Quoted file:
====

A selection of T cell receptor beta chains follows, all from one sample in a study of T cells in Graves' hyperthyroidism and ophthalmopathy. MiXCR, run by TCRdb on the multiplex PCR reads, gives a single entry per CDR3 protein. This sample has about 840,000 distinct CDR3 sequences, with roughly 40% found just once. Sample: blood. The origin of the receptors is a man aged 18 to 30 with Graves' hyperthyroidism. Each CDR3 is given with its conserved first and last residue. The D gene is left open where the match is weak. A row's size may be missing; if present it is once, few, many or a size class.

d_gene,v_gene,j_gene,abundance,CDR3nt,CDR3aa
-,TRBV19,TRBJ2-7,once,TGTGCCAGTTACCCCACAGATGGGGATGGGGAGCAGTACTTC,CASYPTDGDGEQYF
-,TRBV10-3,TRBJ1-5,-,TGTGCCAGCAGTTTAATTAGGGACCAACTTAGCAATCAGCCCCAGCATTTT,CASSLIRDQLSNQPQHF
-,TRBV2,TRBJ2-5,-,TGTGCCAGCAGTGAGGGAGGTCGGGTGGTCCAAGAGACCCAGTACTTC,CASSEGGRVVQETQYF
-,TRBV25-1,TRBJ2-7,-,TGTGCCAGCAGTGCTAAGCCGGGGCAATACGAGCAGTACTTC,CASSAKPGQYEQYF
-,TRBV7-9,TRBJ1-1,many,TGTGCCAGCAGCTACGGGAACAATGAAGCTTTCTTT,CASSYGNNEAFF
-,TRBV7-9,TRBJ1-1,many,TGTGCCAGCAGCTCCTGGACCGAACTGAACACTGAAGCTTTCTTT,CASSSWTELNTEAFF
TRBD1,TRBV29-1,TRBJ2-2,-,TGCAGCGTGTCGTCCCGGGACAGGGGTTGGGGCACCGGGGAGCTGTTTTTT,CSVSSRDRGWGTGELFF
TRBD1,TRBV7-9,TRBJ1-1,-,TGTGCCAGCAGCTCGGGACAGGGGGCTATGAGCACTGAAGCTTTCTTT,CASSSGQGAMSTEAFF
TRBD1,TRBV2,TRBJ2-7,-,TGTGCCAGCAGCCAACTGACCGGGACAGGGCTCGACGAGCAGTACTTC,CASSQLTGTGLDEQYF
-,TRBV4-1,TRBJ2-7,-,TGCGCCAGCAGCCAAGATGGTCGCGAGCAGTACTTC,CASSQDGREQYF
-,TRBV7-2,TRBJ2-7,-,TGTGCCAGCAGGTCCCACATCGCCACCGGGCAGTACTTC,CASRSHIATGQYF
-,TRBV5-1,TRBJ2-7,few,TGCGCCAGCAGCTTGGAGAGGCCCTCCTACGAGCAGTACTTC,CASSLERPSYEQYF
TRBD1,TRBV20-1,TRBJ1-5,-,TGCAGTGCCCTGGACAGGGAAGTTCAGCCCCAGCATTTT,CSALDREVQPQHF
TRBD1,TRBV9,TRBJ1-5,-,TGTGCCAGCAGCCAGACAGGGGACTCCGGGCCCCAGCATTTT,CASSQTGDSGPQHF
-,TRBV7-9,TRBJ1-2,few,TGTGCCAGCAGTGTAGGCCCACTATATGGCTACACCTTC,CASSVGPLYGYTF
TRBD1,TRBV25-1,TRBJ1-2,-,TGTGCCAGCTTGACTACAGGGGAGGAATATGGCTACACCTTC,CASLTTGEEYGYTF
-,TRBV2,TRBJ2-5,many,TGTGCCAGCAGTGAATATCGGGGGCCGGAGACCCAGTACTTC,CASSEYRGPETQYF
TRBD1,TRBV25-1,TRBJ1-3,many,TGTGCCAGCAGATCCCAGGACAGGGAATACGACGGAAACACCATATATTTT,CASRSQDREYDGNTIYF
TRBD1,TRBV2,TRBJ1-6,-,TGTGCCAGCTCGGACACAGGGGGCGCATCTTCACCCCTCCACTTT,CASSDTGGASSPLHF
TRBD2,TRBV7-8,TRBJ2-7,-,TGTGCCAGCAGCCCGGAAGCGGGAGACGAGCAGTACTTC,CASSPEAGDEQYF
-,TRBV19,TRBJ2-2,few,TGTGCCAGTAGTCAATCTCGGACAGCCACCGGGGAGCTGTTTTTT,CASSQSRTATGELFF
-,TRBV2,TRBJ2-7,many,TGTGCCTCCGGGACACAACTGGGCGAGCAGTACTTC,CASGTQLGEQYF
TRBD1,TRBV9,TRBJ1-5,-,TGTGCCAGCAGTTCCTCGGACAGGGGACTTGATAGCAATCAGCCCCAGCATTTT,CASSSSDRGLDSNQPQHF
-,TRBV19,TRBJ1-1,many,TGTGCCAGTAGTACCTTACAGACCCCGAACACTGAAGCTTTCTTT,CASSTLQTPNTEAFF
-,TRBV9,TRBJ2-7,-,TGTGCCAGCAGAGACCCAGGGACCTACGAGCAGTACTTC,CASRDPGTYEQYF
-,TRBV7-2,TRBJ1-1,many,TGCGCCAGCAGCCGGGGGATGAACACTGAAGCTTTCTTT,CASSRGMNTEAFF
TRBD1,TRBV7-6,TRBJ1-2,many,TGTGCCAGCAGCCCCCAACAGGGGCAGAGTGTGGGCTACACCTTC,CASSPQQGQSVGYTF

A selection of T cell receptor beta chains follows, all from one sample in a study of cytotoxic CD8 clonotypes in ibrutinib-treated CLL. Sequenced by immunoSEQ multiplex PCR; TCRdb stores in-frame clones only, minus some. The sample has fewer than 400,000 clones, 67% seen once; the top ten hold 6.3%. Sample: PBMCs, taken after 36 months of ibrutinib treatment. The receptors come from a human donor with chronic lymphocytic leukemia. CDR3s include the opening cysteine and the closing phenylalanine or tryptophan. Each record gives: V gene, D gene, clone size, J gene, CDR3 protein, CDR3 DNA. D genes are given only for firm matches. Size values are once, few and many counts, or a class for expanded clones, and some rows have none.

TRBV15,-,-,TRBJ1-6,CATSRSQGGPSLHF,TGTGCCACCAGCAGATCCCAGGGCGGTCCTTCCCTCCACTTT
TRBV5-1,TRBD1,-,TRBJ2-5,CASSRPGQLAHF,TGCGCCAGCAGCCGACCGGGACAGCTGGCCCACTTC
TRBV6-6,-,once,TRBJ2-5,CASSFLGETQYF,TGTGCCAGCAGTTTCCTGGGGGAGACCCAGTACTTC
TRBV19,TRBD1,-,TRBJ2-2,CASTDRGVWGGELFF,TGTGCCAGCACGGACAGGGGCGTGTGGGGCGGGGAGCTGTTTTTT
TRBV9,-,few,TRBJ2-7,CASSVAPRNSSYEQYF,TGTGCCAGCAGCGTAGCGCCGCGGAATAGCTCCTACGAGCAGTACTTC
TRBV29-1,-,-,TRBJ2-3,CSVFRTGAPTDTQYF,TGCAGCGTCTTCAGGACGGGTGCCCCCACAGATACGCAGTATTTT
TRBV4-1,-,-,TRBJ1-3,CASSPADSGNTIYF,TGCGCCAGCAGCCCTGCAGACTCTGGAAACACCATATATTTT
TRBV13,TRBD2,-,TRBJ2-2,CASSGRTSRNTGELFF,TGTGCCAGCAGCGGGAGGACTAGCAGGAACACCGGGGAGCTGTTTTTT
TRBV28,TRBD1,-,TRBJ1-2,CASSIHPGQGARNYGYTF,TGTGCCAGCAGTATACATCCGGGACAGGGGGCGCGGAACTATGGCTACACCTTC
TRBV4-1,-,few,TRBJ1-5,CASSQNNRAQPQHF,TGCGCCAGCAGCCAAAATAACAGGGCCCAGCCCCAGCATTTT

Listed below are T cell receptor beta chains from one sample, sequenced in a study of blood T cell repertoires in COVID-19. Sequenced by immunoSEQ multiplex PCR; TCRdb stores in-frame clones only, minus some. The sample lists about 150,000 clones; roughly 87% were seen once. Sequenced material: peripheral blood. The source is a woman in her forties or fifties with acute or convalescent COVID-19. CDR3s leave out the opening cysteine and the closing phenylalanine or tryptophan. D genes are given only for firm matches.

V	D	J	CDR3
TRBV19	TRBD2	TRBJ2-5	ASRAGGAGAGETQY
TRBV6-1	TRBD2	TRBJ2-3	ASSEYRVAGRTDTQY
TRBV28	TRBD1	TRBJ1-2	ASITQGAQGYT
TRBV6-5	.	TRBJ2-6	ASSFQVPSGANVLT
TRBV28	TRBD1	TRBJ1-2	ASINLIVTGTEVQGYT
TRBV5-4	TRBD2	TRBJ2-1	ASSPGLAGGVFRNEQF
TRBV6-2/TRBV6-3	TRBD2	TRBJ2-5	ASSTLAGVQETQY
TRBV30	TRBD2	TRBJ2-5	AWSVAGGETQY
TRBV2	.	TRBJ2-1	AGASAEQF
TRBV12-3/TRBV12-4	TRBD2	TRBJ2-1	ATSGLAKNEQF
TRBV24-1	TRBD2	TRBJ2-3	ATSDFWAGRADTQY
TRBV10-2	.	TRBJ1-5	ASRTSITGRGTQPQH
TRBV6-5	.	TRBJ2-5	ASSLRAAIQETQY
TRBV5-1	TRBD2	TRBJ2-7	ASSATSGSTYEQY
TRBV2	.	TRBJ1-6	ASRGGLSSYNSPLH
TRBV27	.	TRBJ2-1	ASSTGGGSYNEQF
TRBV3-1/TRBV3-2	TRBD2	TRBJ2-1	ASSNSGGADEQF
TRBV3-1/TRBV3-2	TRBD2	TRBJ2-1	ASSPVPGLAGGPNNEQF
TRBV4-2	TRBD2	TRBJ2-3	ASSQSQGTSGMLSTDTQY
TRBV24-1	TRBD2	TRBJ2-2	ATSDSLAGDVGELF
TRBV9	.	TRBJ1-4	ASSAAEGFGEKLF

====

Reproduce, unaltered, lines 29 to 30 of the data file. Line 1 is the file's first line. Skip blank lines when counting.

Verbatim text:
TRBD1,TRBV7-6,TRBJ1-2,many,TGTGCCAGCAGCCCCCAACAGGGGCAGAGTGTGGGCTACACCTTC,CASSPQQGQSVGYTF

A selection of T cell receptor beta chains follows, all from one sample in a study of cytotoxic CD8 clonotypes in ibrutinib-treated CLL. Sequenced by immunoSEQ multiplex PCR; TCRdb stores in-frame clones only, minus some. The sample has fewer than 400,000 clones, 67% seen once; the top ten hold 6.3%. Sample: PBMCs, taken after 36 months of ibrutinib treatment. The receptors come from a human donor with chronic lymphocytic leukemia. CDR3s include the opening cysteine and the closing phenylalanine or tryptophan. Each record gives: V gene, D gene, clone size, J gene, CDR3 protein, CDR3 DNA. D genes are given only for firm matches. Size values are once, few and many counts, or a class for expanded clones, and some rows have none.